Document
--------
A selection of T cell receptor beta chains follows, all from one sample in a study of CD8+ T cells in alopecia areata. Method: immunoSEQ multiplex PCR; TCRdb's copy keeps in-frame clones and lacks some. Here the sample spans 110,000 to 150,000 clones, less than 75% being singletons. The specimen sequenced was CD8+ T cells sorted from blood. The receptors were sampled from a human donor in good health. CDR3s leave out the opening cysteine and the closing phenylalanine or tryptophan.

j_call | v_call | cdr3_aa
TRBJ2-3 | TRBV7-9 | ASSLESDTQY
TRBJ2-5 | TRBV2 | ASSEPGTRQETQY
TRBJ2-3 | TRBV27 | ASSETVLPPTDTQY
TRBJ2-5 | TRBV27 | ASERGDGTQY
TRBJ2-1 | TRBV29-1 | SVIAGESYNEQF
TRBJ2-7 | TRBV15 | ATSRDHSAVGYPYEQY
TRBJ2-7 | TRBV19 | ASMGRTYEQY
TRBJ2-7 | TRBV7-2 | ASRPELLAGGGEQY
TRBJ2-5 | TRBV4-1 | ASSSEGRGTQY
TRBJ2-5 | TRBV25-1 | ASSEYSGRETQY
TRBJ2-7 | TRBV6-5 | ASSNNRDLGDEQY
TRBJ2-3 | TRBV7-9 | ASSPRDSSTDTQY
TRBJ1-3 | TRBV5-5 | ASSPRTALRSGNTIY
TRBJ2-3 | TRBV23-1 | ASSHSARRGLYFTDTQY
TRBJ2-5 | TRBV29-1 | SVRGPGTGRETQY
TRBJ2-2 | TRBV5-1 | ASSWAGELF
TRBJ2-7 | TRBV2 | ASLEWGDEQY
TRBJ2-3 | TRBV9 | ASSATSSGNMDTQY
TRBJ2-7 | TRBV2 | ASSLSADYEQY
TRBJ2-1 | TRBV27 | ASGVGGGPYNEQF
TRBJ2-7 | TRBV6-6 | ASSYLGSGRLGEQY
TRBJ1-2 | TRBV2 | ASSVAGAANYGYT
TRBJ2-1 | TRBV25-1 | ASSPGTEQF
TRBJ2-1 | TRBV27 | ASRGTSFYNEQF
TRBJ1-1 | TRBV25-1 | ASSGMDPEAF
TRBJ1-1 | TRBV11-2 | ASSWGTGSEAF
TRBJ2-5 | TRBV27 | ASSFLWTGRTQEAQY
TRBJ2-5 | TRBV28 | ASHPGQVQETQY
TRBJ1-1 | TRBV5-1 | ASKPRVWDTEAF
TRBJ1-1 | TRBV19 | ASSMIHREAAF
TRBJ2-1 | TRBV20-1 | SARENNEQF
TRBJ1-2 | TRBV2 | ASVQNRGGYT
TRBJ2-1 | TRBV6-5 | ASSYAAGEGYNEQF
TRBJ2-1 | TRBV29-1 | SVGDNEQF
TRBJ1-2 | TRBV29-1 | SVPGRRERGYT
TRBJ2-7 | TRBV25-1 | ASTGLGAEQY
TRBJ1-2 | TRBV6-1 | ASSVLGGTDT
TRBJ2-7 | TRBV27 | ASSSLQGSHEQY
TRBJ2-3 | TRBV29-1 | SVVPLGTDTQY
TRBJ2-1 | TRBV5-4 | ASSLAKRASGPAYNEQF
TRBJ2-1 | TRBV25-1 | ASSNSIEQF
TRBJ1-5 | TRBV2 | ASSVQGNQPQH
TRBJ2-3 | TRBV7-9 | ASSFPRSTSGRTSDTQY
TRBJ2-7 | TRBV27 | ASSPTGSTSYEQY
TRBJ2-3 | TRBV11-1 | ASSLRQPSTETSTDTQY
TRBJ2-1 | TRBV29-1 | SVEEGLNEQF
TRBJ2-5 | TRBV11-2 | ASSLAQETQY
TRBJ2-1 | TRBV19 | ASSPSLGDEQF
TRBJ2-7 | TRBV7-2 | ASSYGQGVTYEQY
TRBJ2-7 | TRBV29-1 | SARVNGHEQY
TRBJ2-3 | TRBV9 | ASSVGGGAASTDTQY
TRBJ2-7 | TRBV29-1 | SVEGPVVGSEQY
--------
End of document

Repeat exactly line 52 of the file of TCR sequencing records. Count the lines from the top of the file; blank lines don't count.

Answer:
TRBJ2-7 | TRBV29-1 | SARVNGHEQY